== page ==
Iraq puts reconstruction challenge in hands of global investors

Iraqis stand in front of the destroyed Al-Hadba minaret at the Al-Nuri Mosque in Mosul's Old City, on Feb. 10, 2018, during a gathering to call on international organizations to proceed with the reconstruction of the city. Iraqi forces seized the country's second city from Daesh group jihadists seven months ago. (AFP)
Updated 11 February 2018

Iraq puts reconstruction challenge in hands of global investors

FALLUJAH: The vast scale of rebuilding Iraq after Daesh’s devastating control of large areas of the country can be seen in microcosm in Fallujah.
Essaa Al-Sayer, the city’s mayor, told Arab News that more than 37,000 houses are partially damaged and 1,700 completely destroyed in the city and its outskirts.
Daesh militants relied on tactics that killed the highest number of people and caused the largest possible destruction, including huge suicide truck bombs.
A lot of the damage was also caused in the fighting when the Iraqi Army launched its operation to retake the city.
But the devastation of Fallujah is nothing compared with that of cities such as Ramadi, the capital of the vast desert province of Anbar, Mosul, the capital of Nineveh and the second largest city by population, and Baiji, one of the big towns of Salahuddin province.
Tens of thousands of houses were either destroyed or damaged in these cities, Iraqi federal officials told Arab News. Nineveh Province topped the list of the most affected areas.
The ruins of the old city of Mosul is the largest in Iraq, with 11,500 houses and shops destroyed and 35,000 partially destroyed.
People are still unable to retrieve the bodies of their loved ones buried in the rubble because of the booby traps, which are constantly exploding on civil defense teams, Mosul’s local officials told Arab News.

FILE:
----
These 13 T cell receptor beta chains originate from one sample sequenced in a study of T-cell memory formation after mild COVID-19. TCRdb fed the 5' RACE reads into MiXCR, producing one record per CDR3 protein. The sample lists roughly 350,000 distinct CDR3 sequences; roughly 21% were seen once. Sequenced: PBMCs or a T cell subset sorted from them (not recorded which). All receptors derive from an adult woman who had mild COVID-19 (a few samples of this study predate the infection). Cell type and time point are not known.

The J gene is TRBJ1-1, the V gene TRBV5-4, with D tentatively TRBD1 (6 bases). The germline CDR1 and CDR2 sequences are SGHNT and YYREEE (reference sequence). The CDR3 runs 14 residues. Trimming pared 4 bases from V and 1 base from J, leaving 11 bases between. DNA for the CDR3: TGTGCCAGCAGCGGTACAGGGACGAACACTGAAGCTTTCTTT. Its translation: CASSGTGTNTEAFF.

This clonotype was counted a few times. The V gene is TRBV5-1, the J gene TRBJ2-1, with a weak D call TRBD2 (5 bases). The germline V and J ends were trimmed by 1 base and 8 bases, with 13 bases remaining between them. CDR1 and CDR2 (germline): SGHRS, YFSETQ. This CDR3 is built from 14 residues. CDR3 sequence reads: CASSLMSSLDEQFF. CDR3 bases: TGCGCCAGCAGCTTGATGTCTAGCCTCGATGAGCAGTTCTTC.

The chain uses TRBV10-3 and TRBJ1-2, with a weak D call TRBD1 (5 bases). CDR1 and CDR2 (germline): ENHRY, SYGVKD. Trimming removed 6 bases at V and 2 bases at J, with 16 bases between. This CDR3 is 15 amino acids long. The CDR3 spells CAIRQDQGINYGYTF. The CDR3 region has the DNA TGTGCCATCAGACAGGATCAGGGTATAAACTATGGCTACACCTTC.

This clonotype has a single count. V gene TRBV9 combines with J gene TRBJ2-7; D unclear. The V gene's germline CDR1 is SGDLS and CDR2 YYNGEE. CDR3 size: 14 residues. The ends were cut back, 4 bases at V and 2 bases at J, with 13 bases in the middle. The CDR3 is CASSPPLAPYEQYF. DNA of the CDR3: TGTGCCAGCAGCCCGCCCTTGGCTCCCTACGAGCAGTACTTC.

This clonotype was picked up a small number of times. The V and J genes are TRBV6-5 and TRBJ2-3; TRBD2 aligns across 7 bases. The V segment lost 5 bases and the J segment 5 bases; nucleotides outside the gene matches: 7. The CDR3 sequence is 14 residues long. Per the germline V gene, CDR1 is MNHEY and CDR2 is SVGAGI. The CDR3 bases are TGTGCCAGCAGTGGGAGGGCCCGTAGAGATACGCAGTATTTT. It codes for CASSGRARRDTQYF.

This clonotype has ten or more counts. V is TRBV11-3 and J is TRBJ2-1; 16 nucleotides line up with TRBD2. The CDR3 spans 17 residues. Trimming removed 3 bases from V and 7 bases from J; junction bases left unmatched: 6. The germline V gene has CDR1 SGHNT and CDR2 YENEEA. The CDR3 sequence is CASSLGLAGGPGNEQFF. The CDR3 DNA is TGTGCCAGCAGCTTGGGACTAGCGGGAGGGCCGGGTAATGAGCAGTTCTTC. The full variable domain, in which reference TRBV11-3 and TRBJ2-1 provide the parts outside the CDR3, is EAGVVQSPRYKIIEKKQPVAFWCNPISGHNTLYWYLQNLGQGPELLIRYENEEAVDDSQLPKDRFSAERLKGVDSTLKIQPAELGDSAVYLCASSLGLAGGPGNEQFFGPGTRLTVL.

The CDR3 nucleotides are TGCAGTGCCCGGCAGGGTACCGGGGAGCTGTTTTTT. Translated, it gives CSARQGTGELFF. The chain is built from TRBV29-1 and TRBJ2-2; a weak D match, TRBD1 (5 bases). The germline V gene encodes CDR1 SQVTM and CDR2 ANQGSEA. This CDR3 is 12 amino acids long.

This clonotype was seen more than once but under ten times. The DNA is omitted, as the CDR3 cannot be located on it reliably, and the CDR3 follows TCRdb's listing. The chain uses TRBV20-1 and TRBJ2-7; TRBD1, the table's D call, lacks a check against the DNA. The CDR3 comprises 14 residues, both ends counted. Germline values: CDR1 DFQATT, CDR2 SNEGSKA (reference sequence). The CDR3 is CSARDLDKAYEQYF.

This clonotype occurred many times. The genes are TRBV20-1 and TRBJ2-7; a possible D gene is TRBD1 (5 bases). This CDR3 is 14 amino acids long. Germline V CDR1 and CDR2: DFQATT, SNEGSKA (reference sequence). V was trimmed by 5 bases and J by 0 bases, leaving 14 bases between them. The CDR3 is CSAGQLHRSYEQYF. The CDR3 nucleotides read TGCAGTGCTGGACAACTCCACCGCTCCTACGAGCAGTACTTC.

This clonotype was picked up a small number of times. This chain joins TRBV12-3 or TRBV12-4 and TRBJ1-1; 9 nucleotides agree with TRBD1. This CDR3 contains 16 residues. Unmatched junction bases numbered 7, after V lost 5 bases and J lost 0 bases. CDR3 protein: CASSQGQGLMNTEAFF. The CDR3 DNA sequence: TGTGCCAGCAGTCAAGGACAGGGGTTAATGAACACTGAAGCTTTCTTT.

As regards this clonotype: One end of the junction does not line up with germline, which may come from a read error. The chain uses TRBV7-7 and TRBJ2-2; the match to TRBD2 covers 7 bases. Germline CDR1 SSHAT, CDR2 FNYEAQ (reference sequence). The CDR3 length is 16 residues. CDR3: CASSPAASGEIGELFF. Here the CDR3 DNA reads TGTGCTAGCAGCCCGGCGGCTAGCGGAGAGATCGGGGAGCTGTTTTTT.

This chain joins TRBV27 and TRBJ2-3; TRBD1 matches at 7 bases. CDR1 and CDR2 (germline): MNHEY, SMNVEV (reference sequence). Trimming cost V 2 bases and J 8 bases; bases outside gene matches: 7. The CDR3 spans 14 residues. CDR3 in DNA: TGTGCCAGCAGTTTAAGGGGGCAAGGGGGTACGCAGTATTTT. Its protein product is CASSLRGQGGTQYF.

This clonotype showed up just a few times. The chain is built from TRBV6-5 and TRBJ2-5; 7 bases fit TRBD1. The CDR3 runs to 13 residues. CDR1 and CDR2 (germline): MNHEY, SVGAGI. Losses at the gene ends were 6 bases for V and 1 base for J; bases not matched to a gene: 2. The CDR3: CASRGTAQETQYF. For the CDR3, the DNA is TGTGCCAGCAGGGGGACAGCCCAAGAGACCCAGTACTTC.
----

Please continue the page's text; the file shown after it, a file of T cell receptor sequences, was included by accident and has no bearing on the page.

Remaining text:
In December, Iraq declared the full liberation of its territories and the end of the three year-long war against Daesh, which seized lands in the north and west of the country in 2014.
The Iraqi Ministry of Planning has estimated the total cost of reconstruction of the affected cities at $100 billion, including the restoration of infrastructure and economic development.
Iraq, in coordination with Kuwait and the International Monetary Fund, is holding on Monday the largest international conference for the reconstruction of Iraq with more than 2,300 companies from 70 countries.
The conference, hosted by Kuwait, will last for three days and the Iraqi government will call on the international community to contribute to the reconstruction of Iraq by financing some of the reconstruction projects.
More than 157 strategic projects will be launched for investment.
Forty-one of them are to build residential complexes, oil refineries, airports, railways, bridges, subways, and petrochemical factories, said Iraqi officials involved in the preparations of the conference.
“We do not rely too much on grants given by participating countries to secure the amount needed to rebuild Iraq.Our true reliance is on investment,” Abdulzahra Al-Hindawi, the spokesman for the Iraqi Ministry of Planning, told Arab News.
“Iraq will present a package of investments and we believe that there are many companies willing to work in Iraq.
“We hope that the investment will move the ball of reconstruction and launch it.”

Dubai government employees to start returning to work on Sunday

Dubai's Sheikh Zayed Road deserted during the coronavirus curfew imposed by authorities. (AFP)
Updated 2 min 15 sec ago

Dubai government employees to start returning to work on Sunday

  • Emirate is ‘heading in the right direction’ as it gradually reopens following success in handling pandemic

DUBAI: Half of Dubai’s government employees can return to their offices on Sunday, and the rest will be able to go back on June 14, the emirate’s government announced Wednesday.

The return to work will, however, be made with “intensified precautionary measures,” to protect workers, Crown Prince Sheikh Hamdan bin Mohammed said. 

“Our investments in the future paid off sooner than expected,” he also said on Twitter. “It is reassuring to know we’re heading in the right direction.”

Many businesses across retail, entertainment, sports and fitness industries have already been allowed to reopen. On Monday, Dubai announced it would be easing restrictions on movement, allowing people to move freely between 6 a.m. and 11 p.m. from Wednesday. 

Sheikh Hamdan also hailed the Dubai government’s handling of the crisis, saying no “vital services were affected despite the precautionary measures and movement restrictions imposed.”

The UAE reported 31,086 coronavirus cases as of Tuesday; with more than half of those infected having recovered. The country’s death toll currently stands at 253.